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"Born from the land" - now it's time to give something back

Worker carrying hay deep in the Maowusu Desert, China where biological barriers are being built to create grid patterns that stabilize sand dunes. (Credit: Keystone)

As per the lyrics by world renowned Senegalese singer, Baaba Maal, we are “Born from the land”. Now it’s time to give back - in order to ensure that our terrestial ecosystems can continue to support human life as we know it.

That was the key message of Wednesday’s first-ever online global observance of the annual Desertification and Drought Day (July 17) which featured a full-day programme broadcast via Facebook, YouTube and Twitter.

Why is land important? Land-based resources provide our main source of foods, clean water, fresh air and income-generating activities. Today, 77% of the world’s land areas have been transformed by human activity. Population growth, alongside unsustainable production and consumption patterns, have led to land degradation that accelerates climate change, endangers future generations and negatively impacts some 6.2 billion people already today. Nearly 25 years ago, emerging awareness of such trends led to the 1996 UN Convention to Combat Desertification. The convention, which 197 countries and territories have signed, introduced the concept of Land Degradation Neutrality (LDN), asking states to set voluntary national targets for sustainability. But most have have fallen short of the mark.

Food. Feed. Fibre

Maal’s signature song set the tone for the day’s events, focused around the themes of sustainable production and consumption for three of life’s most essentials: “Food. Feed. Fibre”. Comparing our present-day treatment of land to that of a badly depleted bank asset, Ibrahim Thiaw, Executive Secretary of the United Nations Convention to Combat Desertification (UNCCD) said this:

“We have overexploited our land. We have taken it for granted as if the resources were limitless (…) We have used up our capital instead of the income generated [by it] every year. It’s important we live under the limits of our budget.”

Lifestyles need to change, he said, to meet the demands of ten billion people by 2050. Increased awareness, particularly among youths, is critical to support more rational production and consumption, ensuring the sustainability of earth’s human habitats.

Consequences of land degradation

  • Migration: people move from degraded areas, which have lost their food, feed and fibre producing potential to neighboring regions or cities - leading to new social, political and economic tensions.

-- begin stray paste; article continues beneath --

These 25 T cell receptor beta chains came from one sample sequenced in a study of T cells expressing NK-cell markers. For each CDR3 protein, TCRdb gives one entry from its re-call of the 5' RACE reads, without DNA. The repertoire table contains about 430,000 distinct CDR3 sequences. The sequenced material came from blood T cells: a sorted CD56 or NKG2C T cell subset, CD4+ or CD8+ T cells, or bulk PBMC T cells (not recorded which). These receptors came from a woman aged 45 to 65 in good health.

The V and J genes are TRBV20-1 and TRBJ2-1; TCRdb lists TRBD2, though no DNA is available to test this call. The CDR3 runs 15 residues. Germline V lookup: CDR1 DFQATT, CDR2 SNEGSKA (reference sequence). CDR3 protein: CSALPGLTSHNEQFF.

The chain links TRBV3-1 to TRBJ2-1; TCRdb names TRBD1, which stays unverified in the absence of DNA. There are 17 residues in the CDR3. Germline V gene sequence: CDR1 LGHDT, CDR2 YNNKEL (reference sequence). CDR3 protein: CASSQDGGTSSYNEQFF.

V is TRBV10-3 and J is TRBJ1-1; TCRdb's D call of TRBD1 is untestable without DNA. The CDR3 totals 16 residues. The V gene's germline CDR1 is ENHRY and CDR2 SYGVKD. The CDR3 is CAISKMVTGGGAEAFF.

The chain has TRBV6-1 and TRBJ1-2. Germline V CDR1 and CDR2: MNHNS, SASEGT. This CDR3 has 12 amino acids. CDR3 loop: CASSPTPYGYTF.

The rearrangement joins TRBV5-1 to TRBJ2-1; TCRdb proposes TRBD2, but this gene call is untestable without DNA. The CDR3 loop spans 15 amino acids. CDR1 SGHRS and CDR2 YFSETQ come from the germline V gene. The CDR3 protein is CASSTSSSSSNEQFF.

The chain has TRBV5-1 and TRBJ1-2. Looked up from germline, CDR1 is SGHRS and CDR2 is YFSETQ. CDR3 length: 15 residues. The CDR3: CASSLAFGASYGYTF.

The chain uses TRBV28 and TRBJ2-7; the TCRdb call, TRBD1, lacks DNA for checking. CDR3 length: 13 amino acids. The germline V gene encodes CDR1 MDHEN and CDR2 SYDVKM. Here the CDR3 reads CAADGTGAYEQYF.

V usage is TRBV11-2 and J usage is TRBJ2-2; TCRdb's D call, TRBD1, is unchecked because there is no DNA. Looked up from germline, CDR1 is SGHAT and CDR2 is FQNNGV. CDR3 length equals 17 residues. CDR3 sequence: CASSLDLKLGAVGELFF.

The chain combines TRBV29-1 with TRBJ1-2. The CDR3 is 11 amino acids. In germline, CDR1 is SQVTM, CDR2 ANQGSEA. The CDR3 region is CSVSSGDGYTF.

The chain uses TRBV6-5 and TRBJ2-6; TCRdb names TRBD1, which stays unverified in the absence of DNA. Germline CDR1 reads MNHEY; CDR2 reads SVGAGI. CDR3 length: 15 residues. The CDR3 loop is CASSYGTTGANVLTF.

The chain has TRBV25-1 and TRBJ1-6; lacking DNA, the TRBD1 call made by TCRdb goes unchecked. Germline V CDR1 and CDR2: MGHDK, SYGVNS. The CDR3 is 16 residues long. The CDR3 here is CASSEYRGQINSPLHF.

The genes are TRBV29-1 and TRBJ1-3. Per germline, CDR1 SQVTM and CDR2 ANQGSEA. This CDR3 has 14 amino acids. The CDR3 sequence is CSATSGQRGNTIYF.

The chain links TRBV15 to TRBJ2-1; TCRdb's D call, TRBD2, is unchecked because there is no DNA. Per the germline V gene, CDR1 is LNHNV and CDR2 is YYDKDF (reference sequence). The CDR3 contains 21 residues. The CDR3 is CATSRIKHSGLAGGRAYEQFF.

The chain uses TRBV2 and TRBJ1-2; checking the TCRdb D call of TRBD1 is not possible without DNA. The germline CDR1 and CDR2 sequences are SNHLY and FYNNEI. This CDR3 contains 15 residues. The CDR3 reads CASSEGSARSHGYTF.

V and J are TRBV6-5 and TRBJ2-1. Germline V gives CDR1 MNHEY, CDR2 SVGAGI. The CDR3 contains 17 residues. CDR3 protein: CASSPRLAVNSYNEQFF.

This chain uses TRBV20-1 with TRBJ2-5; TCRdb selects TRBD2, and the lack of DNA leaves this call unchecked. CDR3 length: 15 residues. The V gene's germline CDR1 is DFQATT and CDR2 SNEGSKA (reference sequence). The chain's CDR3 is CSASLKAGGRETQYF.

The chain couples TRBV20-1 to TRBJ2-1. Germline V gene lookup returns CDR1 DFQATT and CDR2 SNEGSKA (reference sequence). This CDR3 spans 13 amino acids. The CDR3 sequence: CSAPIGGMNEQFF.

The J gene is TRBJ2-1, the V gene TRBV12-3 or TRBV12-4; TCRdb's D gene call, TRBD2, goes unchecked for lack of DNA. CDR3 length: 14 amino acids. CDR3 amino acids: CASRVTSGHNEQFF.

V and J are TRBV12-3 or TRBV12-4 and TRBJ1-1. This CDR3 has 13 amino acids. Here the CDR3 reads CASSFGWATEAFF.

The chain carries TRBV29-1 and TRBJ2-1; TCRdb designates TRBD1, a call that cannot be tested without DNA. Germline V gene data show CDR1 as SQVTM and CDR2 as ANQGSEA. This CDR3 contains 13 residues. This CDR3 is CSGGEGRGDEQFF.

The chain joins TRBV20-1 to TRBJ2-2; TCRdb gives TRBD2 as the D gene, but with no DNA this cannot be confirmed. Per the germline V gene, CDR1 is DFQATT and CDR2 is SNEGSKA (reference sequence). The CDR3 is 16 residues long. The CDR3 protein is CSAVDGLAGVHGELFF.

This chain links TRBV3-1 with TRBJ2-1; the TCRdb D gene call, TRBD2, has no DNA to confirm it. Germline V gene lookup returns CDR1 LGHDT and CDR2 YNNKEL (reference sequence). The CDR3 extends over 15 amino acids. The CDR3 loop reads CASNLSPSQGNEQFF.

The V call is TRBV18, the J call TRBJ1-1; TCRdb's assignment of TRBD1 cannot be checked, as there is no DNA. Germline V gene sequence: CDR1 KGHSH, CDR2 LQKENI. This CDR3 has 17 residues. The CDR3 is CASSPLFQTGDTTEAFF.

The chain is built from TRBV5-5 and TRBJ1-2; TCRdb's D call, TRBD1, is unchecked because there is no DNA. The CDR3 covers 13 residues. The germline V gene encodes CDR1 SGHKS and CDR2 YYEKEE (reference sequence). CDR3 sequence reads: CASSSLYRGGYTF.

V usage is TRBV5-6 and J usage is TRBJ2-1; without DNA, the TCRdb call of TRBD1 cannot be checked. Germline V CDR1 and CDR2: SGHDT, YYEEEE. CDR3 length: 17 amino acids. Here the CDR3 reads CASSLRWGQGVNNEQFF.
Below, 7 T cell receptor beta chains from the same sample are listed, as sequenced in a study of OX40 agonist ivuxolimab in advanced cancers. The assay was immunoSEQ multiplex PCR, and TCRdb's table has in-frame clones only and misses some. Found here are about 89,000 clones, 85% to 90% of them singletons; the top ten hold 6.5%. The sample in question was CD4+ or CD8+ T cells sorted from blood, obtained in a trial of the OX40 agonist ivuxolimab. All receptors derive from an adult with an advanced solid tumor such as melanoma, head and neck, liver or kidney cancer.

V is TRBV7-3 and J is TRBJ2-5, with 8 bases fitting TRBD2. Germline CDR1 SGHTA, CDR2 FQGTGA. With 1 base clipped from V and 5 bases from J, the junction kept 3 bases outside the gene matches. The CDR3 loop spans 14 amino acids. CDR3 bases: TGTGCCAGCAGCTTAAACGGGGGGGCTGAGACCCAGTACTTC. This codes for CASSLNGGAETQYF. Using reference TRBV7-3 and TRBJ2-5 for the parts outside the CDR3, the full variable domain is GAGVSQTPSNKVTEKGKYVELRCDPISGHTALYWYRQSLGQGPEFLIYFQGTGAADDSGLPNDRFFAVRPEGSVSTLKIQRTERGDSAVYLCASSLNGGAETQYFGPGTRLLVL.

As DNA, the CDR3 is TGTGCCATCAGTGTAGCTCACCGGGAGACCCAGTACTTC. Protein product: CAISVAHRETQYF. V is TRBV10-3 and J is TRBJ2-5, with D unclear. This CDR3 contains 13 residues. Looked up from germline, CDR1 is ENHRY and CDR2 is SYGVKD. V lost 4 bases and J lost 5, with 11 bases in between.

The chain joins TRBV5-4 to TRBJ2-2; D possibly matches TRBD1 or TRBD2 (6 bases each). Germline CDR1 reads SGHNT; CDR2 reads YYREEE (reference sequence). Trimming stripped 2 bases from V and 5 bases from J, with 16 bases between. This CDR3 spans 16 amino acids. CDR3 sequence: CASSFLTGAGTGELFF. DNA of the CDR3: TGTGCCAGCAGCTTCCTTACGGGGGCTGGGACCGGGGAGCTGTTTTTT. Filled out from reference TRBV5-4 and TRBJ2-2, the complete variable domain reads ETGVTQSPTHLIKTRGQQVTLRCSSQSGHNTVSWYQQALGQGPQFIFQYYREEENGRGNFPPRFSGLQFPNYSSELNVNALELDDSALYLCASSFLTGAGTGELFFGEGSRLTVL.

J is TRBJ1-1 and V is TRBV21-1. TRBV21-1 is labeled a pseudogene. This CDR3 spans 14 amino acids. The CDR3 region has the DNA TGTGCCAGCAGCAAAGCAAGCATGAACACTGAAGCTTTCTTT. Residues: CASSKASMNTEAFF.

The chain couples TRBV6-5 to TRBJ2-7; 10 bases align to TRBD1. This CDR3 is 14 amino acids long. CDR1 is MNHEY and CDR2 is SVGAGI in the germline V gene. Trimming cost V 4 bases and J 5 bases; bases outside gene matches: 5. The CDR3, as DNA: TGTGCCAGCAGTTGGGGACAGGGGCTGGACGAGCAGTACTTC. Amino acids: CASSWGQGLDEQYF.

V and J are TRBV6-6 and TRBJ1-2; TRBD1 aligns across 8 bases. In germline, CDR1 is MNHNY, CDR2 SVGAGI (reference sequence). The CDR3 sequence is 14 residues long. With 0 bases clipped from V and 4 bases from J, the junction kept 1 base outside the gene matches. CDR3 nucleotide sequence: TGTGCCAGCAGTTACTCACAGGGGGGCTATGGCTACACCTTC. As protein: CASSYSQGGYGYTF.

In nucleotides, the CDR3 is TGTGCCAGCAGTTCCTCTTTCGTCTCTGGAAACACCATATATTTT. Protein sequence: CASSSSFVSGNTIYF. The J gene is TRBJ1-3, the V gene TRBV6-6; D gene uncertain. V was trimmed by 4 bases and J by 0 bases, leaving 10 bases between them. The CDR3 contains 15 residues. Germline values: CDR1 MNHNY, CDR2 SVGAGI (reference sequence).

• Security: people fight for access to land and water especially in areas where resources are scares. Thiaw:

“But people also fight where the land is rich. Governance is certainly one of the issues we should be looking at.”

  • Climate change: Former UN Secretary General Ban Ki-Moon:

“Human activities have destroyed our treasured forests and jungles, which absorb mass amounts of greenhouse gasses. Moreover, the destruction of natural habitats increases contact between wild animals and humans raising the likelihood of [human transmission of] animal-borne infectious diseases [such as Covid-19]. The degradation and desertification of land has a direct impact on humanity. It is an issue on climate, health and our imminent survival.”

  • The production of food, feed, and fibre contribute to a quarter of global greenhouse gas emissions. Much of that production is also far in excess of what is really needed, says Thiaw. Food, for instance:

“We waste over one third of the food we produce without eating it. [Food produced by some] 1.4 billion hectares of land is wasted every year - thereby emitting unnecessary carbon to the atmosphere. We are destabilizing the planet by producing and wasting.”

Worrying projections.

  • By 2050, the land transformed by human activity could hit 90%;

  • By 2030, food production will require an additional 300 million hectares of land. Today, the grains we produce to feed livestock take up 80% of land-based agriculture.

Solutions: Land reclamation through afforestation, biodiversity resstoration and more sustainable agriculture can help halt and reverse current patterns, speakers said at the event, hosted by the Korea Forest Service (KFS). Thiaw said 80 countries had pledged to restore 400 million hectares of land by 2030.

Waste not want not: Just as the voice of each citizen who votes can be counted, every consumer can reduce his or her impact through the choices made. Thiaw:

“In most cases, how much food we waste is entirely our choice (…). If you decide to buy new clothes, wear them once and throw them away, you are making a statement. When you buy food in bulk, using only part of it and throw the rest away, you are making a statement. When you cook food and throw it away whilst 800 million people are still living in hunger, you are making a statement.”

A new social contract. By choosing to restore the land and work in harmony with nature, degradation could be curved, emissions could be reduced, biodiversity loss reversed and new job opportunities created. Antonio Guterres, UN Secretary General:

“I call for a new social contract for nature through international action and solidarity. We can scale up land restoration and nature-based solutions for climate action and the benefit of future generations. By doing so we can deliver the Sustainable Development Goals.”

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